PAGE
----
Disenchantment (2018) IMDb
Seen in 2019.
This review refers to the first season.
Zøg of House Grunkwitz, once a warrior, rules the kingdom of Dreamland with more practicality than intelligence. Bean, his 19-year-old daughter from a previous marriage to a since-petrified noblewoman, likes to get drunk. Nobody likes the new queen, an amphibious reptile whose marriage to Zøg sustains a fragile peace with the neighbours. Bean gets a personal demon around the same time she friend-zones a little green optimist. Fairies are mostly hookers.
The main problem with this series is the laziness of the comedic writing: The actual jokes. Another problem, less serious but equally consistent, is the lack of imagination. The setting is purposefully naïve: The kind of American faux-medieval Europe that has plenty of drawbridges, plague carts, literal churches (devoted to “dear god or gods”), Scotsmen in kilts and magical human-like species but very little internal consistency. It’s like the Discworld on a bad day for Terry Pratchett. In fact, it’s almost as thoughtless as Shrek (2001), a parody of bad fantasy, but without the star power or the animation budget. The derivative worldbuilding of Disenchantment is apparently meant to be funny, which brings us back to the main problem.
The writers had too much faith in the emotional weight of chance events, sheer ignorance and soap-opera cliffhangers. The climactic events of the first half of the first season are undone in the space of three episodes and the characters continue to harp on the uninformed choice Bean has to make between reviving Elfo or her mother at the end of the first part, despite an influx of elf blood that makes the point moot. The writers make a similar mistake to cap off the second half of the first season: They spend an entire episode introducing a Vernian steampunk kingdom called Steamland, just so Bean can accidentally shoot Zøg right in the chest with a gun from that kingdom.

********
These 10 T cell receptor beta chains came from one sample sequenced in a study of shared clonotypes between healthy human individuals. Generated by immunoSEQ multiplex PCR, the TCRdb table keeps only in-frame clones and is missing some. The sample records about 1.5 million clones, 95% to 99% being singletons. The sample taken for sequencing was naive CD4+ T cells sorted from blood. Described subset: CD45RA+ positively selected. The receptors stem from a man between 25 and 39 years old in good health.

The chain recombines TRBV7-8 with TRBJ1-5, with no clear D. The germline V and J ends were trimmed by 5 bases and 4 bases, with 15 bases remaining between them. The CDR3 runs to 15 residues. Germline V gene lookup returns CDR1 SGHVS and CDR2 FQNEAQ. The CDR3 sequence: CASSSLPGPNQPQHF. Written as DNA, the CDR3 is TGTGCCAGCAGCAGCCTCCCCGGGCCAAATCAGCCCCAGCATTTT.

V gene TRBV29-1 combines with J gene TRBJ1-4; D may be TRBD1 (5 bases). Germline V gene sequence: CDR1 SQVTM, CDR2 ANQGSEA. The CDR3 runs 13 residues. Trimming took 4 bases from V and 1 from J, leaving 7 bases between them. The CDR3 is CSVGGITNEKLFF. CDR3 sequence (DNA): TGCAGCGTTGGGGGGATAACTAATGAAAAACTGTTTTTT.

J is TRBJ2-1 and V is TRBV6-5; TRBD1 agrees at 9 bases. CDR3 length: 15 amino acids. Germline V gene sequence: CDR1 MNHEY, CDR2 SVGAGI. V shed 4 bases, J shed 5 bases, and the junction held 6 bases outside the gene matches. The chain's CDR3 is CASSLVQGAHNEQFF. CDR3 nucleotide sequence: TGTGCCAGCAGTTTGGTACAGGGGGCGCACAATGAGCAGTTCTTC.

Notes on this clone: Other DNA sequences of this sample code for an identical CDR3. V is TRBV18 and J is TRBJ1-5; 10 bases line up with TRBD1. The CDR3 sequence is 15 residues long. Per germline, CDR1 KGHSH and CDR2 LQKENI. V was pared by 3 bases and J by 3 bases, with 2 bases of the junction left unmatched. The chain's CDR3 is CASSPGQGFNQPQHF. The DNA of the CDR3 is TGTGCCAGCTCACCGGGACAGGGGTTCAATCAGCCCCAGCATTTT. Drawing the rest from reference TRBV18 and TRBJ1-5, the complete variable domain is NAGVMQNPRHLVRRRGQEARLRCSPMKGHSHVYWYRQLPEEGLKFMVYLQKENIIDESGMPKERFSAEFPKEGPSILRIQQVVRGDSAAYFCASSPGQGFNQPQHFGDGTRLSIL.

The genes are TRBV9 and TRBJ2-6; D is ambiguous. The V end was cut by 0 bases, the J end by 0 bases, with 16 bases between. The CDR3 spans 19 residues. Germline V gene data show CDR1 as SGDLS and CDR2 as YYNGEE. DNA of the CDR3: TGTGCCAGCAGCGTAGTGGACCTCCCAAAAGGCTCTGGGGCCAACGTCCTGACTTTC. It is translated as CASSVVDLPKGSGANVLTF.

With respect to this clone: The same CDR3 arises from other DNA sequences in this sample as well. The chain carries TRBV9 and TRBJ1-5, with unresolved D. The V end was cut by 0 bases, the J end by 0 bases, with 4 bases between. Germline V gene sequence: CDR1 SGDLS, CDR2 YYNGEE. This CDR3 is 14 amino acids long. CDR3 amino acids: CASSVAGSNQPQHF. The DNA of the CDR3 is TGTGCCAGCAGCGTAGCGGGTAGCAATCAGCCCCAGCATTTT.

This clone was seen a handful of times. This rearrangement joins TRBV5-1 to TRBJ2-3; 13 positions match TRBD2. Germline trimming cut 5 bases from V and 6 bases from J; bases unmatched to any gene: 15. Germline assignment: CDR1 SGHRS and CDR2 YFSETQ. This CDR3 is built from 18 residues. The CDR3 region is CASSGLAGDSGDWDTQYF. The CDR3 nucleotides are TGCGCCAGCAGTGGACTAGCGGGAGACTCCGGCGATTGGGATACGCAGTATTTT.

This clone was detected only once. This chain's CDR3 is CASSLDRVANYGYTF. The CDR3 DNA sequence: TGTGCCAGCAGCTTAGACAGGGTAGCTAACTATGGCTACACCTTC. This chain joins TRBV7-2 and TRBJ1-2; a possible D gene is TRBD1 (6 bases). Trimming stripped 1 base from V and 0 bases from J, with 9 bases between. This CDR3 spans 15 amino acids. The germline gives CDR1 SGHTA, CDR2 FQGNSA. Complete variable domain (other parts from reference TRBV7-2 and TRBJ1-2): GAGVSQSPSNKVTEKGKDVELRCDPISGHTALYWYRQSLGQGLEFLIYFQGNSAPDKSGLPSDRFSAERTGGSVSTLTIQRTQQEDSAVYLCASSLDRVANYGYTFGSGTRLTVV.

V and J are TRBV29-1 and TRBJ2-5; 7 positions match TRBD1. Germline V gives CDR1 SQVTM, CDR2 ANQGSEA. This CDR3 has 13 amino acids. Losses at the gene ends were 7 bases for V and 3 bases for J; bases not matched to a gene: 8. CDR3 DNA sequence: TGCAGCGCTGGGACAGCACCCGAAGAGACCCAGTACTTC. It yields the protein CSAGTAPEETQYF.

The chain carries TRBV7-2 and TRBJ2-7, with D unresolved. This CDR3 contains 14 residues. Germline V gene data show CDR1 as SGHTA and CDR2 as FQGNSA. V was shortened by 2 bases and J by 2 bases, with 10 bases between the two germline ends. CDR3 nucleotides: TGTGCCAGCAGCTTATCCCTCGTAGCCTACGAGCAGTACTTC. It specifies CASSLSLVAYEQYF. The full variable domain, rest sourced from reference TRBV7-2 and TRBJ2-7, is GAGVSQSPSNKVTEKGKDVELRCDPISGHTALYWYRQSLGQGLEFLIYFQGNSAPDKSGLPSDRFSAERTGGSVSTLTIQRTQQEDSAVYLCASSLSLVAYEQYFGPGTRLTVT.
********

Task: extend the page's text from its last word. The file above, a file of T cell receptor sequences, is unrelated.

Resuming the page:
The execution improves slightly in the second half of season 1, released a year after the first half. Alas, the writing is still derivative, including both a light-hearted depiction of a brown Yahweh that is straight out of Boomer comics and a fantasy Egypt—the land of Maru to the south—where there are conversely no brown people and no local culture, or any culture. Oona’s liberation is the high point and her selkie replacement is pretty cool too, but Oona’s pirate culture is drawn from threadbare bastardizations of Treasure Island (1950).
Compare Tangled (2010), which has visual beauty, a more elegant—albeit equally derivative—setting and better jokes, despite being written for actual children. The basis of Bean as a character seems to be the archetypal Disney princess, like Rapunzel, but with added sex and heavy drinking for Netflix; not a bad move, but you can’t call it clever. Compare also Mahoujin Guru-Guru (1994), a children’s show that proved able to go the distance in very similar territory.